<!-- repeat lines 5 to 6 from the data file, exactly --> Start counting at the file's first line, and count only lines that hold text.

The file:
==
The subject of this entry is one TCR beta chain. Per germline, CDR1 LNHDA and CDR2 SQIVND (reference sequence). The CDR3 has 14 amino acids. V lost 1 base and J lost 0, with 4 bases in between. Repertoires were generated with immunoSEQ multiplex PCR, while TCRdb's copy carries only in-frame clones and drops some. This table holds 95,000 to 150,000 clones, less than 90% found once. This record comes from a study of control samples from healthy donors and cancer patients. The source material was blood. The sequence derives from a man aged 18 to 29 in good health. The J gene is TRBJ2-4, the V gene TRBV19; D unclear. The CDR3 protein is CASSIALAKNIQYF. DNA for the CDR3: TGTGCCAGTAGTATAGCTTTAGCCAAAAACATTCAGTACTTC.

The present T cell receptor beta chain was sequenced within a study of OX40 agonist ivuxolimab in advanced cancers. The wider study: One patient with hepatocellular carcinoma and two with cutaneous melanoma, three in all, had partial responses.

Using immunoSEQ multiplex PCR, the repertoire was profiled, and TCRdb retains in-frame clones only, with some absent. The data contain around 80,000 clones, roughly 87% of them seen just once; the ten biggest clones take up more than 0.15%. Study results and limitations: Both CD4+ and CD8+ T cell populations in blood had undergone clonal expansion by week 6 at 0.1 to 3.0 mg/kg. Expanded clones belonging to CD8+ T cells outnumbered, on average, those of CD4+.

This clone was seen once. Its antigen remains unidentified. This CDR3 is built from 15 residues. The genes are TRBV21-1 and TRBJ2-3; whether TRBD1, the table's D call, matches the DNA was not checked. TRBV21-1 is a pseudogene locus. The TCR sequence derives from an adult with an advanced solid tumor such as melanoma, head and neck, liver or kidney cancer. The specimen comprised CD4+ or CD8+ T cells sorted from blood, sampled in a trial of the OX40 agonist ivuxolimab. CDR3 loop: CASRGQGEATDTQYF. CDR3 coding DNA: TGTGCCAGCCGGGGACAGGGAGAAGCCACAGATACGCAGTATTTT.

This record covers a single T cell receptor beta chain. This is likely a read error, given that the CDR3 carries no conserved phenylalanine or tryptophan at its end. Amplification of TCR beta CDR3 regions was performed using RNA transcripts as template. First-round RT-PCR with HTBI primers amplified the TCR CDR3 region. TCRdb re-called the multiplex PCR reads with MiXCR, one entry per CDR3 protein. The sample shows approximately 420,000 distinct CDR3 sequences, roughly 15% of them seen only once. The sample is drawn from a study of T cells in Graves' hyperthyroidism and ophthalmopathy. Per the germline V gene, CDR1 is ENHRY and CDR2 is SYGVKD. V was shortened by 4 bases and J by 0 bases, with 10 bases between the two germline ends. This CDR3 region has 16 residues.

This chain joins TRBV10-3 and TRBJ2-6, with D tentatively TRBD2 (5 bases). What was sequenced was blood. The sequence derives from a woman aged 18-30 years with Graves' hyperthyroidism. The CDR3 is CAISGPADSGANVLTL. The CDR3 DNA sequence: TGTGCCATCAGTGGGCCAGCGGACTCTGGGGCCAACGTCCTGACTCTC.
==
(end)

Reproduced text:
This record covers a single T cell receptor beta chain. This is likely a read error, given that the CDR3 carries no conserved phenylalanine or tryptophan at its end. Amplification of TCR beta CDR3 regions was performed using RNA transcripts as template. First-round RT-PCR with HTBI primers amplified the TCR CDR3 region. TCRdb re-called the multiplex PCR reads with MiXCR, one entry per CDR3 protein. The sample shows approximately 420,000 distinct CDR3 sequences, roughly 15% of them seen only once. The sample is drawn from a study of T cells in Graves' hyperthyroidism and ophthalmopathy. Per the germline V gene, CDR1 is ENHRY and CDR2 is SYGVKD. V was shortened by 4 bases and J by 0 bases, with 10 bases between the two germline ends. This CDR3 region has 16 residues.

This chain joins TRBV10-3 and TRBJ2-6, with D tentatively TRBD2 (5 bases). What was sequenced was blood. The sequence derives from a woman aged 18-30 years with Graves' hyperthyroidism. The CDR3 is CAISGPADSGANVLTL. The CDR3 DNA sequence: TGTGCCATCAGTGGGCCAGCGGACTCTGGGGCCAACGTCCTGACTCTC.